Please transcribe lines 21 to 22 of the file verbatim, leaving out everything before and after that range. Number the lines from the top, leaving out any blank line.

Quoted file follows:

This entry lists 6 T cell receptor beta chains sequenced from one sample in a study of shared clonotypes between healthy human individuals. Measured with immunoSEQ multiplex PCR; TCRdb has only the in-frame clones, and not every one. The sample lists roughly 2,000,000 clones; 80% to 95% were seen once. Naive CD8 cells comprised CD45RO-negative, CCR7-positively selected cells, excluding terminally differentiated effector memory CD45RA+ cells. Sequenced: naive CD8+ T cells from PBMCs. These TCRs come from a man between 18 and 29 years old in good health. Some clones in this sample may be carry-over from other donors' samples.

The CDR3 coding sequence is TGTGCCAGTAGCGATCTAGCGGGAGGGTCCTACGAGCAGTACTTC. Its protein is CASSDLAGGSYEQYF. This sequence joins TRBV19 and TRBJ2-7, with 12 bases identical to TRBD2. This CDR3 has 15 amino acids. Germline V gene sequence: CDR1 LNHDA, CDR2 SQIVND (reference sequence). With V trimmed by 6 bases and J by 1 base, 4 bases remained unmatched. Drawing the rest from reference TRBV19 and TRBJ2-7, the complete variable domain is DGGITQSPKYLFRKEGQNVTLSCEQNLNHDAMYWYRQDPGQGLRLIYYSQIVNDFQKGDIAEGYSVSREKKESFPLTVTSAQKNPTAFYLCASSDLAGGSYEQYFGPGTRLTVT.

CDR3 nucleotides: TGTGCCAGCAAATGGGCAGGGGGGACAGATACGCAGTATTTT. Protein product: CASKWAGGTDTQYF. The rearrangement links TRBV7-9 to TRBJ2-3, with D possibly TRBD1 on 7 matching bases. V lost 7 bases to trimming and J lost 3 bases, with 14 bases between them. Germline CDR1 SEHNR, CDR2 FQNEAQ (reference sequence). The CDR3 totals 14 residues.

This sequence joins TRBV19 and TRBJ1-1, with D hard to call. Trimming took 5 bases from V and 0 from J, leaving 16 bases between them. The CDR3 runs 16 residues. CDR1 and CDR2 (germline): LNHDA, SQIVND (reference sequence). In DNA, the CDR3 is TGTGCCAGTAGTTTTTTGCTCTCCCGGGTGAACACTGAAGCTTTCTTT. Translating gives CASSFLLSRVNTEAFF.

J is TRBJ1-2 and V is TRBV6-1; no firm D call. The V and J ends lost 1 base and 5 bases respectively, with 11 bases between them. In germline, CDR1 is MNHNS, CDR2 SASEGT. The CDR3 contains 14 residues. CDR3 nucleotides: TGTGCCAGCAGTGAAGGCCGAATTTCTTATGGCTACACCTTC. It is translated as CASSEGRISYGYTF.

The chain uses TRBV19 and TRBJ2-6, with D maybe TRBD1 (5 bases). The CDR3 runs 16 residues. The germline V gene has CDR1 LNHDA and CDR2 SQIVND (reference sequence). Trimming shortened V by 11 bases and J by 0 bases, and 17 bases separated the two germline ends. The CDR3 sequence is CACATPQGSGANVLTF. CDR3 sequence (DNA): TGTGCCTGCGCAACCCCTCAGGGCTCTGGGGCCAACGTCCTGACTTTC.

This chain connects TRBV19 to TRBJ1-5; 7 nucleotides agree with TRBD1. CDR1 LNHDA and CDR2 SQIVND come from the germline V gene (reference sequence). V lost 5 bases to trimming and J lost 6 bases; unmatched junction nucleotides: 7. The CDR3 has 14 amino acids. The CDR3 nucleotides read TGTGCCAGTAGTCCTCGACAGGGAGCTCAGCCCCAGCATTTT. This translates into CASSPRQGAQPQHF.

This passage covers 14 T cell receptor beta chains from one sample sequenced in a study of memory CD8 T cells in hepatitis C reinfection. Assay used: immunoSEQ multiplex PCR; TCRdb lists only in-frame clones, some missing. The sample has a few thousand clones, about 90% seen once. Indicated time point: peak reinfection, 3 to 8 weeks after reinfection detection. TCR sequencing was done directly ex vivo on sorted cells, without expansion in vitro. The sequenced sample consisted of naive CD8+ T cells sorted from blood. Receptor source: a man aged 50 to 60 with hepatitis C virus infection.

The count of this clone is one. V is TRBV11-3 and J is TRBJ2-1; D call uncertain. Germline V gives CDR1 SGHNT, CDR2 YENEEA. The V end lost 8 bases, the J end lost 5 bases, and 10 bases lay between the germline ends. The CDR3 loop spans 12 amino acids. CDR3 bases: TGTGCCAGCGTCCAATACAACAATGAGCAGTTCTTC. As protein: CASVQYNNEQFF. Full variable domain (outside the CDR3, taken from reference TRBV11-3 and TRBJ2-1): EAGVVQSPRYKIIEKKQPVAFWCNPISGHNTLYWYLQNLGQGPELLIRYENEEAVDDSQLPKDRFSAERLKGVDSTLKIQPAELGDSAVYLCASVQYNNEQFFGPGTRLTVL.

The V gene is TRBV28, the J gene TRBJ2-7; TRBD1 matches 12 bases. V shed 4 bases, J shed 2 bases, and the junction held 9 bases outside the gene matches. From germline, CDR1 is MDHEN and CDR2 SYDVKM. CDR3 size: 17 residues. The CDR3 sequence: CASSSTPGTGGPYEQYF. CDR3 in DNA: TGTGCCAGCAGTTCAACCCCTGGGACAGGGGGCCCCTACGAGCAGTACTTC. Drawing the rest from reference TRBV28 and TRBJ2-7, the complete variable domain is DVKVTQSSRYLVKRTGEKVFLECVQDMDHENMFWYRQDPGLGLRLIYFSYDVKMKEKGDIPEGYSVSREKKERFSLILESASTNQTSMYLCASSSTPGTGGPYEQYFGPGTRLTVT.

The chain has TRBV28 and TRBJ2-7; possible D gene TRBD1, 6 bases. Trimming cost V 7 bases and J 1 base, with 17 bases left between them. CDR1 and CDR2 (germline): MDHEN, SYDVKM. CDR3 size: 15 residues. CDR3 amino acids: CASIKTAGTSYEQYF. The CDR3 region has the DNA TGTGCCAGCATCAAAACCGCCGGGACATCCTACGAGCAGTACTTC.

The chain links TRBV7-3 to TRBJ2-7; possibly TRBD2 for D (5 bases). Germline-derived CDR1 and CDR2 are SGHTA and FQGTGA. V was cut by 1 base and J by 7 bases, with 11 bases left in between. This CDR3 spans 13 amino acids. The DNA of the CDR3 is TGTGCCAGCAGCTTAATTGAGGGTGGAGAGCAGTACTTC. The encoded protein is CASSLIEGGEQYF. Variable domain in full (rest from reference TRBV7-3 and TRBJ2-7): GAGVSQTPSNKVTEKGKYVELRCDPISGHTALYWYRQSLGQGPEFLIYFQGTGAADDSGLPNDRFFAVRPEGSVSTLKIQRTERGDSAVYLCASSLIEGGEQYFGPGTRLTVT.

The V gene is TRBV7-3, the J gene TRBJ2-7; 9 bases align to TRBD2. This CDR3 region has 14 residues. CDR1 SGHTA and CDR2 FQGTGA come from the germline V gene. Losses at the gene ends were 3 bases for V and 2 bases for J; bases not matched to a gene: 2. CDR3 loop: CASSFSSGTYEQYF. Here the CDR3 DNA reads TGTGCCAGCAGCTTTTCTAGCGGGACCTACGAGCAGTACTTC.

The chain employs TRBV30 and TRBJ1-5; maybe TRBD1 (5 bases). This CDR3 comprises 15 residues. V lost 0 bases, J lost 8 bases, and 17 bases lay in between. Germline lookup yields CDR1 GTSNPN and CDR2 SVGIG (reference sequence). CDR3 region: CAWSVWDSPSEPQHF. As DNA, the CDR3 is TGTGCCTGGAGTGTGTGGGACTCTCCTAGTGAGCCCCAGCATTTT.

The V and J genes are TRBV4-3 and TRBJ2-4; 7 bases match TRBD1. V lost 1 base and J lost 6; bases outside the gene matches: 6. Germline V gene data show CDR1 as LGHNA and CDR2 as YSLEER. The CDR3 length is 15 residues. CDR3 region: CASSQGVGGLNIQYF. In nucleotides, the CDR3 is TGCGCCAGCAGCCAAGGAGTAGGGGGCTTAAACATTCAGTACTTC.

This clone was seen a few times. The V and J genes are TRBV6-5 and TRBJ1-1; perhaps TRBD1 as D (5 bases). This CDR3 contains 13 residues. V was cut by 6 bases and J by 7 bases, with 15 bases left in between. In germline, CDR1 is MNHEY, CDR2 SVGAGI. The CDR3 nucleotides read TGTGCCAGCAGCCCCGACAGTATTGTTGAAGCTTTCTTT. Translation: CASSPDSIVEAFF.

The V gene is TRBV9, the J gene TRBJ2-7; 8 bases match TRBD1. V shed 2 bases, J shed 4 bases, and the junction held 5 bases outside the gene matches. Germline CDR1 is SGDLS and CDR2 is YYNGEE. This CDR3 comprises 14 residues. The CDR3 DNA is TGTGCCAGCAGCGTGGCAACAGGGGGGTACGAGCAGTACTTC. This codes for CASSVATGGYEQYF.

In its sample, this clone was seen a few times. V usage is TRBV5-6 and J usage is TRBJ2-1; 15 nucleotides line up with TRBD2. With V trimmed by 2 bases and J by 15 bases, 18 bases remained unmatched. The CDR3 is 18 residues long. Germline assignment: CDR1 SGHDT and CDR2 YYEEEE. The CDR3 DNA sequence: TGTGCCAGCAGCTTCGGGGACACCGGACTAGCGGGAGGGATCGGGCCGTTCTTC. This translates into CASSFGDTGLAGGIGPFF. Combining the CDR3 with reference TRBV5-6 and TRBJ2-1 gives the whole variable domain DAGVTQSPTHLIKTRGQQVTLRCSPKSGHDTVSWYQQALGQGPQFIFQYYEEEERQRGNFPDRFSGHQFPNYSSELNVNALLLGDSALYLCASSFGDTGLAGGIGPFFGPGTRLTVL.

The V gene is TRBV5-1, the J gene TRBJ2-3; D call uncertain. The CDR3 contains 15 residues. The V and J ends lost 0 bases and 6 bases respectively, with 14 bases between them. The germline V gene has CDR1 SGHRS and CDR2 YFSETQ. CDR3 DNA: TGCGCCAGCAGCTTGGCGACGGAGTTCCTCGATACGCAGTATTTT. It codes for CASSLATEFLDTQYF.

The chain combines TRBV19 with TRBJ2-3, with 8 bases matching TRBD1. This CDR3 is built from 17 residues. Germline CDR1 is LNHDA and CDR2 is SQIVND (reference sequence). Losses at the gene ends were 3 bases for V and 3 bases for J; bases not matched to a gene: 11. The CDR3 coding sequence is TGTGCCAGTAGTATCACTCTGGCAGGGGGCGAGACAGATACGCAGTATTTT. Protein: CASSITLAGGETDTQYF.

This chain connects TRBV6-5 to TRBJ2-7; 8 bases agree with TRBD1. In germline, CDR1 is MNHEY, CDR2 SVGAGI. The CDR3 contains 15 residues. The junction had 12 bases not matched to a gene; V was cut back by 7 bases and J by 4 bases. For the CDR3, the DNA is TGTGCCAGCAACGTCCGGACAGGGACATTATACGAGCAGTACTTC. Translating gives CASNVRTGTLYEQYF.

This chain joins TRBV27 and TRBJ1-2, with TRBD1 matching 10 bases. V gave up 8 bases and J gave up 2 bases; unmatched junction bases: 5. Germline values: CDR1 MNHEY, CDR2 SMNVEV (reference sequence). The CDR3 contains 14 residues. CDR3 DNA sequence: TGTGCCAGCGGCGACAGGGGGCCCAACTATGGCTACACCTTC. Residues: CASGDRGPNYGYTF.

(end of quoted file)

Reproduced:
This chain connects TRBV6-5 to TRBJ2-7; 8 bases agree with TRBD1. In germline, CDR1 is MNHEY, CDR2 SVGAGI. The CDR3 contains 15 residues. The junction had 12 bases not matched to a gene; V was cut back by 7 bases and J by 4 bases. For the CDR3, the DNA is TGTGCCAGCAACGTCCGGACAGGGACATTATACGAGCAGTACTTC. Translating gives CASNVRTGTLYEQYF.

This chain joins TRBV27 and TRBJ1-2, with TRBD1 matching 10 bases. V gave up 8 bases and J gave up 2 bases; unmatched junction bases: 5. Germline values: CDR1 MNHEY, CDR2 SMNVEV (reference sequence). The CDR3 contains 14 residues. CDR3 DNA sequence: TGTGCCAGCGGCGACAGGGGGCCCAACTATGGCTACACCTTC. Residues: CASGDRGPNYGYTF.